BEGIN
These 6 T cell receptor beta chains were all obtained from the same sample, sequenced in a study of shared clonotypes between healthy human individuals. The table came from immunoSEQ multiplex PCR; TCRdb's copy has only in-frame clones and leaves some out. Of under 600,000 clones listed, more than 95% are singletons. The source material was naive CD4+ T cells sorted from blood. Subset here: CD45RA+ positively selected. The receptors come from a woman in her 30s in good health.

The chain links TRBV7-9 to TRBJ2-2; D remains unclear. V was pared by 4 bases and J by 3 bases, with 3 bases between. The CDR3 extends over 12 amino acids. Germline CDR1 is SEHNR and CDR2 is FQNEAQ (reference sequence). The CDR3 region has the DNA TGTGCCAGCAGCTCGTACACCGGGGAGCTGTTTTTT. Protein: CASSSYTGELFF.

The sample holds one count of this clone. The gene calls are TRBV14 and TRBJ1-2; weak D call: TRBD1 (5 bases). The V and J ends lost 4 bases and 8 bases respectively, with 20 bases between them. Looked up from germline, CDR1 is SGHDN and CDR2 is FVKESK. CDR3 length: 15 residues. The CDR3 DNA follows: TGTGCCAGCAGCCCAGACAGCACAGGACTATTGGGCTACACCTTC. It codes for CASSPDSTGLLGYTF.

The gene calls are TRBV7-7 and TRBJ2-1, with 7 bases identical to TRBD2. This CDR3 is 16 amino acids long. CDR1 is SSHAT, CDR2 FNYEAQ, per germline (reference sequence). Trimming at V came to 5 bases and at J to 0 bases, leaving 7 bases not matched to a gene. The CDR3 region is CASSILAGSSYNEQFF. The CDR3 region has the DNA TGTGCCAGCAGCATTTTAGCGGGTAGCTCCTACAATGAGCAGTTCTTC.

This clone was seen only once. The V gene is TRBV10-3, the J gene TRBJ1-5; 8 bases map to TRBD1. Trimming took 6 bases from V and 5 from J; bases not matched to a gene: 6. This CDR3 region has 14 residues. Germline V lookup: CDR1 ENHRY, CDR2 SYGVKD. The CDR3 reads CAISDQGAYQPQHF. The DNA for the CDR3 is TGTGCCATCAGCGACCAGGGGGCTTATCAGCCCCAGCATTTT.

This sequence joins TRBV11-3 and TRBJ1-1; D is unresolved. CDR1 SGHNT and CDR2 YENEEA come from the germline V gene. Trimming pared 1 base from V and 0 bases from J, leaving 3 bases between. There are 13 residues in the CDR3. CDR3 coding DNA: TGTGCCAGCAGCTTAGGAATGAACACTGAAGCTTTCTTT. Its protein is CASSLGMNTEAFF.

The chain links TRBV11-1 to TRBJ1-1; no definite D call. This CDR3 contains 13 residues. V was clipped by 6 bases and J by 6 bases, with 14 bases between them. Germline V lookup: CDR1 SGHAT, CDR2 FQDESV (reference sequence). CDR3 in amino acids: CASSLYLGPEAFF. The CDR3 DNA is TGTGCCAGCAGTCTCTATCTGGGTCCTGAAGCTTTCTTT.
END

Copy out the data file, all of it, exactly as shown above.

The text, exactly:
These 6 T cell receptor beta chains were all obtained from the same sample, sequenced in a study of shared clonotypes between healthy human individuals. The table came from immunoSEQ multiplex PCR; TCRdb's copy has only in-frame clones and leaves some out. Of under 600,000 clones listed, more than 95% are singletons. The source material was naive CD4+ T cells sorted from blood. Subset here: CD45RA+ positively selected. The receptors come from a woman in her 30s in good health.

The chain links TRBV7-9 to TRBJ2-2; D remains unclear. V was pared by 4 bases and J by 3 bases, with 3 bases between. The CDR3 extends over 12 amino acids. Germline CDR1 is SEHNR and CDR2 is FQNEAQ (reference sequence). The CDR3 region has the DNA TGTGCCAGCAGCTCGTACACCGGGGAGCTGTTTTTT. Protein: CASSSYTGELFF.

The sample holds one count of this clone. The gene calls are TRBV14 and TRBJ1-2; weak D call: TRBD1 (5 bases). The V and J ends lost 4 bases and 8 bases respectively, with 20 bases between them. Looked up from germline, CDR1 is SGHDN and CDR2 is FVKESK. CDR3 length: 15 residues. The CDR3 DNA follows: TGTGCCAGCAGCCCAGACAGCACAGGACTATTGGGCTACACCTTC. It codes for CASSPDSTGLLGYTF.

The gene calls are TRBV7-7 and TRBJ2-1, with 7 bases identical to TRBD2. This CDR3 is 16 amino acids long. CDR1 is SSHAT, CDR2 FNYEAQ, per germline (reference sequence). Trimming at V came to 5 bases and at J to 0 bases, leaving 7 bases not matched to a gene. The CDR3 region is CASSILAGSSYNEQFF. The CDR3 region has the DNA TGTGCCAGCAGCATTTTAGCGGGTAGCTCCTACAATGAGCAGTTCTTC.

This clone was seen only once. The V gene is TRBV10-3, the J gene TRBJ1-5; 8 bases map to TRBD1. Trimming took 6 bases from V and 5 from J; bases not matched to a gene: 6. This CDR3 region has 14 residues. Germline V lookup: CDR1 ENHRY, CDR2 SYGVKD. The CDR3 reads CAISDQGAYQPQHF. The DNA for the CDR3 is TGTGCCATCAGCGACCAGGGGGCTTATCAGCCCCAGCATTTT.

This sequence joins TRBV11-3 and TRBJ1-1; D is unresolved. CDR1 SGHNT and CDR2 YENEEA come from the germline V gene. Trimming pared 1 base from V and 0 bases from J, leaving 3 bases between. There are 13 residues in the CDR3. CDR3 coding DNA: TGTGCCAGCAGCTTAGGAATGAACACTGAAGCTTTCTTT. Its protein is CASSLGMNTEAFF.

The chain links TRBV11-1 to TRBJ1-1; no definite D call. This CDR3 contains 13 residues. V was clipped by 6 bases and J by 6 bases, with 14 bases between them. Germline V lookup: CDR1 SGHAT, CDR2 FQDESV (reference sequence). CDR3 in amino acids: CASSLYLGPEAFF. The CDR3 DNA is TGTGCCAGCAGTCTCTATCTGGGTCCTGAAGCTTTCTTT.